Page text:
Document - Iran: Further information: Human rights defender imprisoned: Narges Mohammadi
Further information on UA: 36/11 Index: MDE 13/026/2012 Iran Date: 30 April 2012
human rights Defender imprisoned
Ir anian human rights defender Narges Mohammadi , a mother of two young children, has begun serving a six - year sentence in Tehran’s Evin Prison. Amnesty International considers her a prisoner of conscience who should be immediately and unconditional ly released.
Two people, a man and a woman, possibly from the Ministry of Intelligence, went on 22 April to Narges Mohammadi’s mother's home in Zanjan, north-east Iran, where Narges Mohammadi was staying and told her to come with them. The man and woman ignored repeated requests to show identification. They threatened to go into the home, and Narges Mohammadi did what they asked, to avoid frightening her five-year-old twins.
Two days later, Narges Mohammadi was able to call her children and speak briefly with her mother-in-law. She said that after one day in the Women’s Ward of Evin Prison, she had been transferred to the prison's Section 209, which is believed to be under the control of the Ministry of Intelligence. Until Narges Mohammadi was permitted to phone her children, her whereabouts were unknown to her family despite their repeated attempts to find out where she was.
Narges Mohammadi’s husband, Taghi (or Tagi) Rahmani, has told Amnesty International that he is very concerned, as she has a health condition that doctors have said is exacerbated by stress.
Narges Mohammadi, the Executive Chairperson for the Centre for Human Rights Defenders (CHRD), was originally sentenced to 11 years' imprisonment in September 2011 by Tehran’s Revolutionary Court. Her sentence consisted of two five-year prison terms on separate counts of “gathering and colluding to commit crimes against national security” and a further year in prison for “spreading propaganda against the system”. Following an appeal, her lawyer was informed on 4 March 2012 that on 15 January Branch 54 of the Tehran Appeals Court had reduced her sentence to six years. Her lawyer had successfully argued that two separate counts of “gathering and colluding to commit crimes against national security” would be unfair, and she was acquitted of one count.
Narges Mohammadi has been banned from travelling abroad since 2009, when the Iranian authorities confiscated her passport.
Many thanks to all who sent appeals. N o further action is requested from the UA network. Amnesty International will continue to campaign for the immediate and unconditional release of Narges Mohammadi by other means.
This is the second update of UA 36/11. Further information: http://www.amnesty.org/en/library/info/MDE13/026/2012/en
human rights Defender imprisoned
Narges Mohammadi’s work has earned her prizes in several countries. She co-founded the CHRD's End Child Executions committee, as well as the National Peace Council which aims to relax international tensions over Iran’s nuclear policy and the Committee to Defend Free, Healthy and Fair Elections.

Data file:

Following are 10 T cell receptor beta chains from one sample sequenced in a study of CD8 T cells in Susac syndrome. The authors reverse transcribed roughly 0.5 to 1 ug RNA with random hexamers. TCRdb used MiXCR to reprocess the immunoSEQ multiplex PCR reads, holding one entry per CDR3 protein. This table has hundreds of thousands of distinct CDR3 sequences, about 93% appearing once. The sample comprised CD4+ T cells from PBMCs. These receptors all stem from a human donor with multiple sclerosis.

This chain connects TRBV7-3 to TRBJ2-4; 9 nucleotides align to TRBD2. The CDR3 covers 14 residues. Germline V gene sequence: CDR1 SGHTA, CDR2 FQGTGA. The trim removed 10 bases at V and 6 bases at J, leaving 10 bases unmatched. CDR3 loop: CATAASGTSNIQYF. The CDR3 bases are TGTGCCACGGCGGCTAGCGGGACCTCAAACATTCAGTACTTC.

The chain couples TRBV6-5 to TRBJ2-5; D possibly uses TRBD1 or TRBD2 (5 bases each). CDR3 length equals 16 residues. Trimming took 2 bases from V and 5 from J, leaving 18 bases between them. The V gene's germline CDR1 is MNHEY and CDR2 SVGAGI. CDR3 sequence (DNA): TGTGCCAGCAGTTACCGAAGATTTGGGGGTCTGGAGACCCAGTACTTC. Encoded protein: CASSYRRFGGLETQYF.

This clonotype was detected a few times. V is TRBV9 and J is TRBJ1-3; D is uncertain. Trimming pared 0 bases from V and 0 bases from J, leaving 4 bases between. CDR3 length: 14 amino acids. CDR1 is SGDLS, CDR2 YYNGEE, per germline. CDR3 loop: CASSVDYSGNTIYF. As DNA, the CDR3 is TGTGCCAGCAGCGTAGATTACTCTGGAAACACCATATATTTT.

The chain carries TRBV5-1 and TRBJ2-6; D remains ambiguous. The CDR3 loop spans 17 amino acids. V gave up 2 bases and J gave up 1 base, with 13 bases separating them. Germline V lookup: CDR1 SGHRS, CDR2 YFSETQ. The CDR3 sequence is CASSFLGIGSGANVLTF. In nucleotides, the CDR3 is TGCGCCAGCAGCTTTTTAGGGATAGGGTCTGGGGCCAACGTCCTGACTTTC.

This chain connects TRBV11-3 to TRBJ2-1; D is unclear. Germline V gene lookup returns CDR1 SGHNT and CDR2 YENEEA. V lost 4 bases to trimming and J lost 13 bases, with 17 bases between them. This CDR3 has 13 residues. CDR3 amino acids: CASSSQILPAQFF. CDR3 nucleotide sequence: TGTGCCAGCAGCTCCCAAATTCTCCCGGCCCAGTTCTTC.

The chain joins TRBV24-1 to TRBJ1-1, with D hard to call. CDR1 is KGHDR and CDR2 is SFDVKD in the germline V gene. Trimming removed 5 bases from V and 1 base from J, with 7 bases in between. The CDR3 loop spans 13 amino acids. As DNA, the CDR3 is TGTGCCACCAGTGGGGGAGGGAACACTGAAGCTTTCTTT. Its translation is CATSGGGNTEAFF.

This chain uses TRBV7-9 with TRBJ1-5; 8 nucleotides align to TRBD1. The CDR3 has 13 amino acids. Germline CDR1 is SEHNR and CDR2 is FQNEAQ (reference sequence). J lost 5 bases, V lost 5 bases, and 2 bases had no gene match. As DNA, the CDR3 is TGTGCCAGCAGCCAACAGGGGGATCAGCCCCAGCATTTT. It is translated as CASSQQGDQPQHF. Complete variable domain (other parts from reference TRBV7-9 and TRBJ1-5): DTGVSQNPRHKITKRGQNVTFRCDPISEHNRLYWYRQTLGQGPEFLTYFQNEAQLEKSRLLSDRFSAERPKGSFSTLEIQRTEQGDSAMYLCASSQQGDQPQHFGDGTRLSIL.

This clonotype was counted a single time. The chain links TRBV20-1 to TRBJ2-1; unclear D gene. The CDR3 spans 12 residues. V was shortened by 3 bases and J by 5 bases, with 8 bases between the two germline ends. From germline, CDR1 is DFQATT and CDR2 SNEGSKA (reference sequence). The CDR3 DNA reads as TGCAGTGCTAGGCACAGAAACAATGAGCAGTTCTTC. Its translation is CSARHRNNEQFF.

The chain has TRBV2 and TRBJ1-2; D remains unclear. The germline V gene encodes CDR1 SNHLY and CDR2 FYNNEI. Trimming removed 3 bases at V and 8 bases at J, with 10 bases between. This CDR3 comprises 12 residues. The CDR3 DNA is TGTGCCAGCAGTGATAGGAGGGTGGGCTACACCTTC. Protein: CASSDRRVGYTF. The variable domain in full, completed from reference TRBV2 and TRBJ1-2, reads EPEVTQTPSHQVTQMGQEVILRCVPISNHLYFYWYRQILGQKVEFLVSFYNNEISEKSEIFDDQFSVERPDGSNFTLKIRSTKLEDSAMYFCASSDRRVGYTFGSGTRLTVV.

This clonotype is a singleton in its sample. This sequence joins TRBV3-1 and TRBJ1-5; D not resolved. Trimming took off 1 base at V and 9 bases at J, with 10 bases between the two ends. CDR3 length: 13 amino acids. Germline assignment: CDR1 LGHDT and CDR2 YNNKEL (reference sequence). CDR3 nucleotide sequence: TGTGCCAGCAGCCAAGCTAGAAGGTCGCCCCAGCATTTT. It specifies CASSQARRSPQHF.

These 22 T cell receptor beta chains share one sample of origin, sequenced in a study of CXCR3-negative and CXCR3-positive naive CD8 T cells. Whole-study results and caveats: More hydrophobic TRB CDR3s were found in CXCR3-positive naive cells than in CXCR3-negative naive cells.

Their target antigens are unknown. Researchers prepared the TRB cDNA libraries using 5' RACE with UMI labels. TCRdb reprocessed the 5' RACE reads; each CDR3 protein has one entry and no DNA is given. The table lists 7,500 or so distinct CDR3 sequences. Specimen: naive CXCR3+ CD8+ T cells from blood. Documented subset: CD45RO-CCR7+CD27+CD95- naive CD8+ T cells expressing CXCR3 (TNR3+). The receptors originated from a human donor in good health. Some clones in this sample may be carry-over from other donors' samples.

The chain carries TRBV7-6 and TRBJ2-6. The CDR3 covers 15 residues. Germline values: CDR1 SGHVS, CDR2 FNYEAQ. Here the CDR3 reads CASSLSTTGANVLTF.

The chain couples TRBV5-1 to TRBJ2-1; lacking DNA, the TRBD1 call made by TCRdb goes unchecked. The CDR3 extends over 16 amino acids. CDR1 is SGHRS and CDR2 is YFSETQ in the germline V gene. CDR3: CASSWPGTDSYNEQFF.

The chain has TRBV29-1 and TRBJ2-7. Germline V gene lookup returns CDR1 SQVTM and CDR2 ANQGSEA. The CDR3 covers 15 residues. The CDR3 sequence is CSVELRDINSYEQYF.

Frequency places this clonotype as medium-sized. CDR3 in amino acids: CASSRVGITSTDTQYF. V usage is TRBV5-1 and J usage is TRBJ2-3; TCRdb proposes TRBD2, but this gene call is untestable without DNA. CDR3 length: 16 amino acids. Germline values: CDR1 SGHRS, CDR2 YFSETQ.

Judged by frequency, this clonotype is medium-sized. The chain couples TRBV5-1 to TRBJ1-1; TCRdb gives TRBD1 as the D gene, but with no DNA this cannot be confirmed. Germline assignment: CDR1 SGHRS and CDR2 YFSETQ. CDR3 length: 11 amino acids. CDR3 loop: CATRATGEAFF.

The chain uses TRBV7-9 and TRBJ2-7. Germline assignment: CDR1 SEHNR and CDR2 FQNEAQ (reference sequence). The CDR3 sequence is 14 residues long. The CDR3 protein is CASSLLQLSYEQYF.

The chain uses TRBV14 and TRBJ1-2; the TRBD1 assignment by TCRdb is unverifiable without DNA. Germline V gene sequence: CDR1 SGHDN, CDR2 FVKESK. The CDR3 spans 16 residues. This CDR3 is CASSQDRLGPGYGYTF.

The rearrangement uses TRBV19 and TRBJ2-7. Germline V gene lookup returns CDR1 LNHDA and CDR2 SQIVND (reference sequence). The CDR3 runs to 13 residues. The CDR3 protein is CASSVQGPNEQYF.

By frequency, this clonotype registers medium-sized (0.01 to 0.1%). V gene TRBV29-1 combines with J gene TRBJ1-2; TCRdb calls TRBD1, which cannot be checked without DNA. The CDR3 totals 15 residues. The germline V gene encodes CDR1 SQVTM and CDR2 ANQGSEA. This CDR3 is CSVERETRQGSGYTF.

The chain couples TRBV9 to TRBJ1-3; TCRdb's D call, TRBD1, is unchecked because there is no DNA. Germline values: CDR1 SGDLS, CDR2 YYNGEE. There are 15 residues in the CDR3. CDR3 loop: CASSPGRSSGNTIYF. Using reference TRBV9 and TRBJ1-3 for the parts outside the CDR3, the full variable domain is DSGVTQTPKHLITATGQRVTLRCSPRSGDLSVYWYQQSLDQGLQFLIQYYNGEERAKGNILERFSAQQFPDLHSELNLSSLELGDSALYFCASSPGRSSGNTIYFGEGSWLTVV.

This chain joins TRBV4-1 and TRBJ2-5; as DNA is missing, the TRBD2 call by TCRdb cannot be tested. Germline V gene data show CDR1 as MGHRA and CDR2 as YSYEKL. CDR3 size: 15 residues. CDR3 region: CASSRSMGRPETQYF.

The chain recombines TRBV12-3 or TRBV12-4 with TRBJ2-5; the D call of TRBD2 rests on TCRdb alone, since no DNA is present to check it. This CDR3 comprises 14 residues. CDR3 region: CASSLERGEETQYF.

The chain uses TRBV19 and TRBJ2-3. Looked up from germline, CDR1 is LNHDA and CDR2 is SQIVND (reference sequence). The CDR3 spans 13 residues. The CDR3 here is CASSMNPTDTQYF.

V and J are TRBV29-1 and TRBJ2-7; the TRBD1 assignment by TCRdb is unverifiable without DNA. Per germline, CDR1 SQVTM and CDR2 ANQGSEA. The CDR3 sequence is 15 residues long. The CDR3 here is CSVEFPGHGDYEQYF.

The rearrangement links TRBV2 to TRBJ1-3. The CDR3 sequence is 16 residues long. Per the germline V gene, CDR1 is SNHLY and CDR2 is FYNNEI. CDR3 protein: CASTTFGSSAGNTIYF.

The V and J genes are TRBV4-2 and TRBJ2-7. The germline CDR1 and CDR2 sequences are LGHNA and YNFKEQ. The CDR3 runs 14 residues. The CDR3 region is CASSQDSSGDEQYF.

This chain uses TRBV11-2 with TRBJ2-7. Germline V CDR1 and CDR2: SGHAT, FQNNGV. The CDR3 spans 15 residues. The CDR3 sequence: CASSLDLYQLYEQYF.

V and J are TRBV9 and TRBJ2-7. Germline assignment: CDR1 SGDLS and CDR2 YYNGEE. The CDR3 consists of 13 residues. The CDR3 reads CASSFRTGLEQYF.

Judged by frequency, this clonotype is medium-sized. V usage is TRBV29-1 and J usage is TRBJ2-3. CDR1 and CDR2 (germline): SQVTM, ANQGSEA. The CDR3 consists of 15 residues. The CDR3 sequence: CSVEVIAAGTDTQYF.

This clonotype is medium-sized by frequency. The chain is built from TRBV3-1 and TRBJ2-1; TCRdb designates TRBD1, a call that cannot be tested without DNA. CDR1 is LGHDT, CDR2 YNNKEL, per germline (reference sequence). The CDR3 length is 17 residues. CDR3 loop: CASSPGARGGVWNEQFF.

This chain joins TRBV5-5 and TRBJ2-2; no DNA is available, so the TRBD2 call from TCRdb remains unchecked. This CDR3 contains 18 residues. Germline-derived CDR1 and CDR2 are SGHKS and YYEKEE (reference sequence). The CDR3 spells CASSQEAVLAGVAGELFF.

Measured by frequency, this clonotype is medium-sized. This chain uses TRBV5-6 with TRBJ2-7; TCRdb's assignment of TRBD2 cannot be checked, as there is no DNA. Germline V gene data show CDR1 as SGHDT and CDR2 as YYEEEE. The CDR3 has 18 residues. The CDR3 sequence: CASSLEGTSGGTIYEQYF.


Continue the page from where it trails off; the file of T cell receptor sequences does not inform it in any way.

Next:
Narges Mohammadi has also previously spoken to Amnesty International about her health problems resulting from the time she has spent behind bars in recent years. She said many other Iranians have also come out of prison with serious medical problems.
The CHRD was co-founded by prominent Iranian lawyers and activists. Since the authorities forcibly closed the Centre in December 2008, which was headed by Nobel Peace Laureate Shirin Ebadi, its members have continued to carry out their work in support of human rights. They have faced repeated harassment, intimidation, arrest and imprisonment. Shirin Ebadi is currently outside Iran, as she believes she could not adequately carry out her human rights work if she returned to Iran.
Another of the CHRD’s founders, Abdolfattah Soltani, has been sentenced to 18 years' imprisonment in the remote city of Borazian, some 620 miles south-west of Tehran, making it hard for his family to visit him, and banned from practising law for 20 years. Abdolfattah Soltani was arrested on 10 September 2011 on charges including “spreading propaganda against the system”, setting up an illegal opposition group” and “gathering and colluding with intent to harm national security”. He also faced charges of “accepting an illegal prize and illegal earnings,” relating to his acceptance of the Nuremberg International Human Rights Award in 2009. Amnesty International has previously recognized the 58-year-old lawyer as a prisoner of conscience, held solely for the peaceful exercise of his right to freedom of expression and association, including his work as a defence lawyer and in the Centre.
Mohammad Ali Dadkhah, also a co-founder of the CHRD, was sentenced in July 2011 to nine years' imprisonment on charges relating to his alleged involvement in seeking the “soft overthrow” of the government and “spreading propaganda against the system”. He was also banned from teaching and from his profession as a lawyer for 10 years. He is currently at liberty and told Amnesty International in February 2012 that although his appeal court hearing had been held three months earlier, he had not received notification of the verdict.
Name: Narges Mohammadi
Gender m/f: f
Further information on UA: 36/11 Index: MDE 13/026/2012 Issue Date: 30 April 2012